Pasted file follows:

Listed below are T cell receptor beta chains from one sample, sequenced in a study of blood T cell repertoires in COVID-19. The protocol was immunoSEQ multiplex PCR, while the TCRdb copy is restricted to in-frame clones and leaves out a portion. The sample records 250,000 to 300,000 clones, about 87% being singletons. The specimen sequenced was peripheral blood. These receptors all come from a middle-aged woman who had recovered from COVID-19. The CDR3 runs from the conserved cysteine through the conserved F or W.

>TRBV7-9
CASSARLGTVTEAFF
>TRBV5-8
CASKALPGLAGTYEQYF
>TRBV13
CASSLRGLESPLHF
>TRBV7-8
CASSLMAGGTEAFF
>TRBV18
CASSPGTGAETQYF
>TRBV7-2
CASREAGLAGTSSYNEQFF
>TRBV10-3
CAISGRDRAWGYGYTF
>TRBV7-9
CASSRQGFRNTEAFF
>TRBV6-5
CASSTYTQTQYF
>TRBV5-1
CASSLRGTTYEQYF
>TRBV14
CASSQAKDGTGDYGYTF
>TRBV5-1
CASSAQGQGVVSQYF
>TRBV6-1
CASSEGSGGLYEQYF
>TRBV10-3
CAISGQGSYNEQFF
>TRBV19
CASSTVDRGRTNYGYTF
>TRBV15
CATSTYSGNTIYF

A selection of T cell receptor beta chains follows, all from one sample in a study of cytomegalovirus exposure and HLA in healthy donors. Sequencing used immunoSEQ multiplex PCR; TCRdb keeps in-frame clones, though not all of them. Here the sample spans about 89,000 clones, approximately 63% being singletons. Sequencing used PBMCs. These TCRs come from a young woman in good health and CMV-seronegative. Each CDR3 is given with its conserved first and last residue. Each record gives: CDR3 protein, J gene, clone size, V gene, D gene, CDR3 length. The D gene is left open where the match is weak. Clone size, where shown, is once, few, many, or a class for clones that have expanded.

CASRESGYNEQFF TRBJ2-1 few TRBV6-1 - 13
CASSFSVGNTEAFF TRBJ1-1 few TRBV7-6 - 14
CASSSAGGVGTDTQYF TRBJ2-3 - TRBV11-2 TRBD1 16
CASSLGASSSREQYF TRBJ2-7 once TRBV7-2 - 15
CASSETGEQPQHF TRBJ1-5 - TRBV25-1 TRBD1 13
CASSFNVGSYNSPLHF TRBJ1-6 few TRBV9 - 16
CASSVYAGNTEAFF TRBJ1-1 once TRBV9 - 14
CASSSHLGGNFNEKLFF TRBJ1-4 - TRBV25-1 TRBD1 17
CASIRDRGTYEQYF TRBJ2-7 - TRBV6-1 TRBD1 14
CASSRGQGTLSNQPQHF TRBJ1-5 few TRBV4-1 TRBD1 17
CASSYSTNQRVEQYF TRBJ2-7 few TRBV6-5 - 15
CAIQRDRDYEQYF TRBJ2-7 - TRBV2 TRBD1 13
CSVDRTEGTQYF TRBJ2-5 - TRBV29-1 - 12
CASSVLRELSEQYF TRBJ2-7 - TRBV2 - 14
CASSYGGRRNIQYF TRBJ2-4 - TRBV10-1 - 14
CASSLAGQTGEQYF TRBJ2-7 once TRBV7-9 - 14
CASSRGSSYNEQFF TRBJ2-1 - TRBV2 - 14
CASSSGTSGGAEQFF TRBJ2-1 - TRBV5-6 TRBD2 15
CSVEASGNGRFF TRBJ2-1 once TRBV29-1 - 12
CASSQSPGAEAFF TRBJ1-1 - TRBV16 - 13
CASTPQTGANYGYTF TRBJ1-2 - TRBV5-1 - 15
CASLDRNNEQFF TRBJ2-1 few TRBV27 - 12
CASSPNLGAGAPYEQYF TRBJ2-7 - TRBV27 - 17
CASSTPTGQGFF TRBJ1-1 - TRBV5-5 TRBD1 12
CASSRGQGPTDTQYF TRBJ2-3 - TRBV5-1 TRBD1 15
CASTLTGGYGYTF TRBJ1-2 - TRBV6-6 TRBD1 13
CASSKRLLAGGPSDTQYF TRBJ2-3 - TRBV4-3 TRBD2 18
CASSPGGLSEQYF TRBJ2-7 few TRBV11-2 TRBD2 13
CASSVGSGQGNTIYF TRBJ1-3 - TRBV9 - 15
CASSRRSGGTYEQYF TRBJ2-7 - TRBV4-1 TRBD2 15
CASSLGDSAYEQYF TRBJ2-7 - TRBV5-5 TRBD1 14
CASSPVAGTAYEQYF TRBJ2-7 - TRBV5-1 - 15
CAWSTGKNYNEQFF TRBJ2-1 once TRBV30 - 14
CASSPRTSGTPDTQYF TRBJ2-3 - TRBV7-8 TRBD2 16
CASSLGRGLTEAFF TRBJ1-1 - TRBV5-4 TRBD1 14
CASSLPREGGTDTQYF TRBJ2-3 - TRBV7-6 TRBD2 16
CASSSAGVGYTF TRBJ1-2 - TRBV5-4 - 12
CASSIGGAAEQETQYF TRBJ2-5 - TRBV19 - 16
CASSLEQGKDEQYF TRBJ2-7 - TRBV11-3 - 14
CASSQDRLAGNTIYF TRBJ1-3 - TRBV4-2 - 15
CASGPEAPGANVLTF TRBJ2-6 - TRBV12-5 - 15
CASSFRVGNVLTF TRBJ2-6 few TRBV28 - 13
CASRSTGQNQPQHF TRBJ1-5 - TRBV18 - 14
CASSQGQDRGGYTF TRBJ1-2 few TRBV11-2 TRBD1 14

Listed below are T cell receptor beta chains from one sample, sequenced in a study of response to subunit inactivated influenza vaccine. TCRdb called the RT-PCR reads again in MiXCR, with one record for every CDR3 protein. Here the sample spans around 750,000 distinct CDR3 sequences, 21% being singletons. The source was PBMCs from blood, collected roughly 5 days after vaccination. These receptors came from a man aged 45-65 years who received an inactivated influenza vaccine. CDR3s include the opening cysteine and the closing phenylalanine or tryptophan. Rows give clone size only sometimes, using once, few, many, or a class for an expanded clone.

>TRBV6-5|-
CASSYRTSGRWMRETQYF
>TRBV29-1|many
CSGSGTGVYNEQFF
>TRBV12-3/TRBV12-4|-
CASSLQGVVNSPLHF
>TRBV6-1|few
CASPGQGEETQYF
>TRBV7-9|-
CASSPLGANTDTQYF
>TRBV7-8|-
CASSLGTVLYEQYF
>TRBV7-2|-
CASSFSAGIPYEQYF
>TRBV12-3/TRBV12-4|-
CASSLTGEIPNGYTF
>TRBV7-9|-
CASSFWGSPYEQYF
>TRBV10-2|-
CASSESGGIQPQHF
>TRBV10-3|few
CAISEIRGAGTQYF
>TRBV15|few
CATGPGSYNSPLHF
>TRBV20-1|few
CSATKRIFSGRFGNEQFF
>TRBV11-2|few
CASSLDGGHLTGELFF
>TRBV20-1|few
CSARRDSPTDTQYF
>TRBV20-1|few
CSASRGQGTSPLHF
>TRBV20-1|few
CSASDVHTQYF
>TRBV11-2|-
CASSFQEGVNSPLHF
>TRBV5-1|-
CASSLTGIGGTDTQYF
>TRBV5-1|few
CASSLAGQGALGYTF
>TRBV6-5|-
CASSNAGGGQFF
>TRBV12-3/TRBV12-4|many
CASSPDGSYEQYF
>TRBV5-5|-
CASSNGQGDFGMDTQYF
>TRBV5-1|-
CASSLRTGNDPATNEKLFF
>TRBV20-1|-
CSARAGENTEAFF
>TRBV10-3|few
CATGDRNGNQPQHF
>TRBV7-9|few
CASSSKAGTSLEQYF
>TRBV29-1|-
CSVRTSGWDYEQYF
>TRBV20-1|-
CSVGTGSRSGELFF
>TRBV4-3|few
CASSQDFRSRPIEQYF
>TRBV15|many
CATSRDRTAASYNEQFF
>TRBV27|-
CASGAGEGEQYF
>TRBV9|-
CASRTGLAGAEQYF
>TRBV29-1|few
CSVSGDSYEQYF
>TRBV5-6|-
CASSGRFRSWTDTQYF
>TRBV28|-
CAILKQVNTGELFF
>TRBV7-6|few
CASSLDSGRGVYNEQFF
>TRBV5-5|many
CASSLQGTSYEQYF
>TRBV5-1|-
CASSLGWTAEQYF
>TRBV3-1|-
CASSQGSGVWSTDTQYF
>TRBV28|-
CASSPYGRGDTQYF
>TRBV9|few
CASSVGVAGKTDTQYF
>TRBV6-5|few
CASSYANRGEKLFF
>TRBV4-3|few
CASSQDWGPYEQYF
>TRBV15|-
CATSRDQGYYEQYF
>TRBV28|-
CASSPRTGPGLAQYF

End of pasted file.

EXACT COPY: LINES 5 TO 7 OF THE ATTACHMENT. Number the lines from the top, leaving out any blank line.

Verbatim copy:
CASKALPGLAGTYEQYF
>TRBV13
CASSLRGLESPLHF